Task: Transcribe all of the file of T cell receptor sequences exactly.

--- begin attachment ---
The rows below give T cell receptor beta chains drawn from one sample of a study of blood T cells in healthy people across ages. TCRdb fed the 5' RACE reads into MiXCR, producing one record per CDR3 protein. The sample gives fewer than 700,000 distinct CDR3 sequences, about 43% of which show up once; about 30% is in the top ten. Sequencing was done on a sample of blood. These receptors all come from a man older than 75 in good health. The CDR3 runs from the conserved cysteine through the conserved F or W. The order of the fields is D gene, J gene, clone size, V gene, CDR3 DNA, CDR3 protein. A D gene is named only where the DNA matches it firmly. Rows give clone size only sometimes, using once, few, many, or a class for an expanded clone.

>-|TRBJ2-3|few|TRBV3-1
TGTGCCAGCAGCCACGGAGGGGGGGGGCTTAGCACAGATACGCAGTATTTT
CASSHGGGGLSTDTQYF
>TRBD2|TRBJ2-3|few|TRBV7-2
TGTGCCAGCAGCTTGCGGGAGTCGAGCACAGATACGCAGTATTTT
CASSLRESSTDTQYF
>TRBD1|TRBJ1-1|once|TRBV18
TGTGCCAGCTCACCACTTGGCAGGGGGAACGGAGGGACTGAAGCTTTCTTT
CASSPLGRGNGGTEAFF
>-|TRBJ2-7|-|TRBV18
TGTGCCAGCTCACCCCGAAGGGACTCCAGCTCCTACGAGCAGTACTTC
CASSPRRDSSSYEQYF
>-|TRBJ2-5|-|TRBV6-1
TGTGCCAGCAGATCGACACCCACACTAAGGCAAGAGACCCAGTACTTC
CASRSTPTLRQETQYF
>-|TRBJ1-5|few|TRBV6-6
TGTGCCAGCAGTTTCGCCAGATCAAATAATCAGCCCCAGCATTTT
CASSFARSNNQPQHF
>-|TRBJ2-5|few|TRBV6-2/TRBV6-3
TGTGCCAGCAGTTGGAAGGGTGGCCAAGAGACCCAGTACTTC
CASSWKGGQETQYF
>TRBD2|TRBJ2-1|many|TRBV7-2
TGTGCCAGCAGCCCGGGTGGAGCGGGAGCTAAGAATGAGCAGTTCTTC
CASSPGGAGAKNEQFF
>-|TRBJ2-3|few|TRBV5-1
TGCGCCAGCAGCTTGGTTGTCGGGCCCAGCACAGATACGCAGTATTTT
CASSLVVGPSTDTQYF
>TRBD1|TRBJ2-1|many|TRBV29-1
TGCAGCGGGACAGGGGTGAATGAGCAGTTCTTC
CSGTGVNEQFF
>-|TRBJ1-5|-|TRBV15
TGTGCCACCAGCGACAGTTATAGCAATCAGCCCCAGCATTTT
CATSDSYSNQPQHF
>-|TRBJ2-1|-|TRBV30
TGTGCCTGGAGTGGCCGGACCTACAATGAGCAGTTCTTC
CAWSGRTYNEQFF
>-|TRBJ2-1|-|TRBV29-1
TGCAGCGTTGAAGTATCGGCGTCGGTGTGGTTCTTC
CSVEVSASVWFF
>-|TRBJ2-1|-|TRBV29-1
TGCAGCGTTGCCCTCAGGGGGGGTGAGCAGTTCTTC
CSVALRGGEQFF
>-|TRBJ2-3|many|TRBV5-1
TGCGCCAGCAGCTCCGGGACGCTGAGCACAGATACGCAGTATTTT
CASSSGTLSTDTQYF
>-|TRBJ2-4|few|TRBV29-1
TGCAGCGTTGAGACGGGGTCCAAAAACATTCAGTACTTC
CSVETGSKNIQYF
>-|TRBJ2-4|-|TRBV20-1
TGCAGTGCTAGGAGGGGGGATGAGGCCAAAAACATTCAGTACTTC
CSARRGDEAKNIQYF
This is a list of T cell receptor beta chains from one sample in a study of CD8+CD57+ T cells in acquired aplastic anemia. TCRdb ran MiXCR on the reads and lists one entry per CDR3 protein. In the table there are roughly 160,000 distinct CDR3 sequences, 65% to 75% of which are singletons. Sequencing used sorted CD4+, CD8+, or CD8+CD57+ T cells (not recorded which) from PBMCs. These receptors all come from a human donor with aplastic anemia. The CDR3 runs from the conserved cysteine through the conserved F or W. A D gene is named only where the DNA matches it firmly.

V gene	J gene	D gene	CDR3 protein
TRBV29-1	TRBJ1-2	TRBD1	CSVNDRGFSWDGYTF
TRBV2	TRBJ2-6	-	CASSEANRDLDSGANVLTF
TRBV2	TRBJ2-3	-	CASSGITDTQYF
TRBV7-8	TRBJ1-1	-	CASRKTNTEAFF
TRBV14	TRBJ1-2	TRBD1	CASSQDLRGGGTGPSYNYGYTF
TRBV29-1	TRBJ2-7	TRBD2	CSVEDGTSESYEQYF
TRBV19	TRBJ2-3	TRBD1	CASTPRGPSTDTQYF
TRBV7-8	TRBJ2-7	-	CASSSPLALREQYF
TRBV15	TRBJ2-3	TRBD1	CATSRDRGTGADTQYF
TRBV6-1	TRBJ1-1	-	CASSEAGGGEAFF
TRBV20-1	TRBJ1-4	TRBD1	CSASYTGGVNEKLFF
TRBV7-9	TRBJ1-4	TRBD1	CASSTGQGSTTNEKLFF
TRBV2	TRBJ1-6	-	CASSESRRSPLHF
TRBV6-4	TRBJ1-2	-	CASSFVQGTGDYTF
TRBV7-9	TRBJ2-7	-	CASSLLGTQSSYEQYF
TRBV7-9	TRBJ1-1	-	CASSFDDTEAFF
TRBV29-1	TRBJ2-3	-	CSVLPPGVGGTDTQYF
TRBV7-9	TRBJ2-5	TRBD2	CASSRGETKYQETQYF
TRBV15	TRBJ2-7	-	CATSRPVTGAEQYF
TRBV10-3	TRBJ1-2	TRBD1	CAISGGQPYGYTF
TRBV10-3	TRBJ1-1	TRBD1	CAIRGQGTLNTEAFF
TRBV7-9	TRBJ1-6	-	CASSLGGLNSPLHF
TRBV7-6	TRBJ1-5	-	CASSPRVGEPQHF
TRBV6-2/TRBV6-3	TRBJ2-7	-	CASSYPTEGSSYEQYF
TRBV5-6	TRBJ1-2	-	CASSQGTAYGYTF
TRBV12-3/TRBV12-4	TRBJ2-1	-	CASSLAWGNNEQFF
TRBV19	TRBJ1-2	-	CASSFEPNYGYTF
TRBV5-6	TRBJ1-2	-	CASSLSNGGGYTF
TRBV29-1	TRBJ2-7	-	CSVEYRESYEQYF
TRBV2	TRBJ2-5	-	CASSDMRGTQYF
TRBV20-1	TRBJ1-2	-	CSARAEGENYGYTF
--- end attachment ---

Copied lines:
The rows below give T cell receptor beta chains drawn from one sample of a study of blood T cells in healthy people across ages. TCRdb fed the 5' RACE reads into MiXCR, producing one record per CDR3 protein. The sample gives fewer than 700,000 distinct CDR3 sequences, about 43% of which show up once; about 30% is in the top ten. Sequencing was done on a sample of blood. These receptors all come from a man older than 75 in good health. The CDR3 runs from the conserved cysteine through the conserved F or W. The order of the fields is D gene, J gene, clone size, V gene, CDR3 DNA, CDR3 protein. A D gene is named only where the DNA matches it firmly. Rows give clone size only sometimes, using once, few, many, or a class for an expanded clone.

>-|TRBJ2-3|few|TRBV3-1
TGTGCCAGCAGCCACGGAGGGGGGGGGCTTAGCACAGATACGCAGTATTTT
CASSHGGGGLSTDTQYF
>TRBD2|TRBJ2-3|few|TRBV7-2
TGTGCCAGCAGCTTGCGGGAGTCGAGCACAGATACGCAGTATTTT
CASSLRESSTDTQYF
>TRBD1|TRBJ1-1|once|TRBV18
TGTGCCAGCTCACCACTTGGCAGGGGGAACGGAGGGACTGAAGCTTTCTTT
CASSPLGRGNGGTEAFF
>-|TRBJ2-7|-|TRBV18
TGTGCCAGCTCACCCCGAAGGGACTCCAGCTCCTACGAGCAGTACTTC
CASSPRRDSSSYEQYF
>-|TRBJ2-5|-|TRBV6-1
TGTGCCAGCAGATCGACACCCACACTAAGGCAAGAGACCCAGTACTTC
CASRSTPTLRQETQYF
>-|TRBJ1-5|few|TRBV6-6
TGTGCCAGCAGTTTCGCCAGATCAAATAATCAGCCCCAGCATTTT
CASSFARSNNQPQHF
>-|TRBJ2-5|few|TRBV6-2/TRBV6-3
TGTGCCAGCAGTTGGAAGGGTGGCCAAGAGACCCAGTACTTC
CASSWKGGQETQYF
>TRBD2|TRBJ2-1|many|TRBV7-2
TGTGCCAGCAGCCCGGGTGGAGCGGGAGCTAAGAATGAGCAGTTCTTC
CASSPGGAGAKNEQFF
>-|TRBJ2-3|few|TRBV5-1
TGCGCCAGCAGCTTGGTTGTCGGGCCCAGCACAGATACGCAGTATTTT
CASSLVVGPSTDTQYF
>TRBD1|TRBJ2-1|many|TRBV29-1
TGCAGCGGGACAGGGGTGAATGAGCAGTTCTTC
CSGTGVNEQFF
>-|TRBJ1-5|-|TRBV15
TGTGCCACCAGCGACAGTTATAGCAATCAGCCCCAGCATTTT
CATSDSYSNQPQHF
>-|TRBJ2-1|-|TRBV30
TGTGCCTGGAGTGGCCGGACCTACAATGAGCAGTTCTTC
CAWSGRTYNEQFF
>-|TRBJ2-1|-|TRBV29-1
TGCAGCGTTGAAGTATCGGCGTCGGTGTGGTTCTTC
CSVEVSASVWFF
>-|TRBJ2-1|-|TRBV29-1
TGCAGCGTTGCCCTCAGGGGGGGTGAGCAGTTCTTC
CSVALRGGEQFF
>-|TRBJ2-3|many|TRBV5-1
TGCGCCAGCAGCTCCGGGACGCTGAGCACAGATACGCAGTATTTT
CASSSGTLSTDTQYF
>-|TRBJ2-4|few|TRBV29-1
TGCAGCGTTGAGACGGGGTCCAAAAACATTCAGTACTTC
CSVETGSKNIQYF
>-|TRBJ2-4|-|TRBV20-1
TGCAGTGCTAGGAGGGGGGATGAGGCCAAAAACATTCAGTACTTC
CSARRGDEAKNIQYF
This is a list of T cell receptor beta chains from one sample in a study of CD8+CD57+ T cells in acquired aplastic anemia. TCRdb ran MiXCR on the reads and lists one entry per CDR3 protein. In the table there are roughly 160,000 distinct CDR3 sequences, 65% to 75% of which are singletons. Sequencing used sorted CD4+, CD8+, or CD8+CD57+ T cells (not recorded which) from PBMCs. These receptors all come from a human donor with aplastic anemia. The CDR3 runs from the conserved cysteine through the conserved F or W. A D gene is named only where the DNA matches it firmly.

V gene	J gene	D gene	CDR3 protein
TRBV29-1	TRBJ1-2	TRBD1	CSVNDRGFSWDGYTF
TRBV2	TRBJ2-6	-	CASSEANRDLDSGANVLTF
TRBV2	TRBJ2-3	-	CASSGITDTQYF
TRBV7-8	TRBJ1-1	-	CASRKTNTEAFF
TRBV14	TRBJ1-2	TRBD1	CASSQDLRGGGTGPSYNYGYTF
TRBV29-1	TRBJ2-7	TRBD2	CSVEDGTSESYEQYF
TRBV19	TRBJ2-3	TRBD1	CASTPRGPSTDTQYF
TRBV7-8	TRBJ2-7	-	CASSSPLALREQYF
TRBV15	TRBJ2-3	TRBD1	CATSRDRGTGADTQYF
TRBV6-1	TRBJ1-1	-	CASSEAGGGEAFF
TRBV20-1	TRBJ1-4	TRBD1	CSASYTGGVNEKLFF
TRBV7-9	TRBJ1-4	TRBD1	CASSTGQGSTTNEKLFF
TRBV2	TRBJ1-6	-	CASSESRRSPLHF
TRBV6-4	TRBJ1-2	-	CASSFVQGTGDYTF
TRBV7-9	TRBJ2-7	-	CASSLLGTQSSYEQYF
TRBV7-9	TRBJ1-1	-	CASSFDDTEAFF
TRBV29-1	TRBJ2-3	-	CSVLPPGVGGTDTQYF
TRBV7-9	TRBJ2-5	TRBD2	CASSRGETKYQETQYF
TRBV15	TRBJ2-7	-	CATSRPVTGAEQYF
TRBV10-3	TRBJ1-2	TRBD1	CAISGGQPYGYTF
TRBV10-3	TRBJ1-1	TRBD1	CAIRGQGTLNTEAFF
TRBV7-9	TRBJ1-6	-	CASSLGGLNSPLHF
TRBV7-6	TRBJ1-5	-	CASSPRVGEPQHF
TRBV6-2/TRBV6-3	TRBJ2-7	-	CASSYPTEGSSYEQYF
TRBV5-6	TRBJ1-2	-	CASSQGTAYGYTF
TRBV12-3/TRBV12-4	TRBJ2-1	-	CASSLAWGNNEQFF
TRBV19	TRBJ1-2	-	CASSFEPNYGYTF
TRBV5-6	TRBJ1-2	-	CASSLSNGGGYTF
TRBV29-1	TRBJ2-7	-	CSVEYRESYEQYF
TRBV2	TRBJ2-5	-	CASSDMRGTQYF
TRBV20-1	TRBJ1-2	-	CSARAEGENYGYTF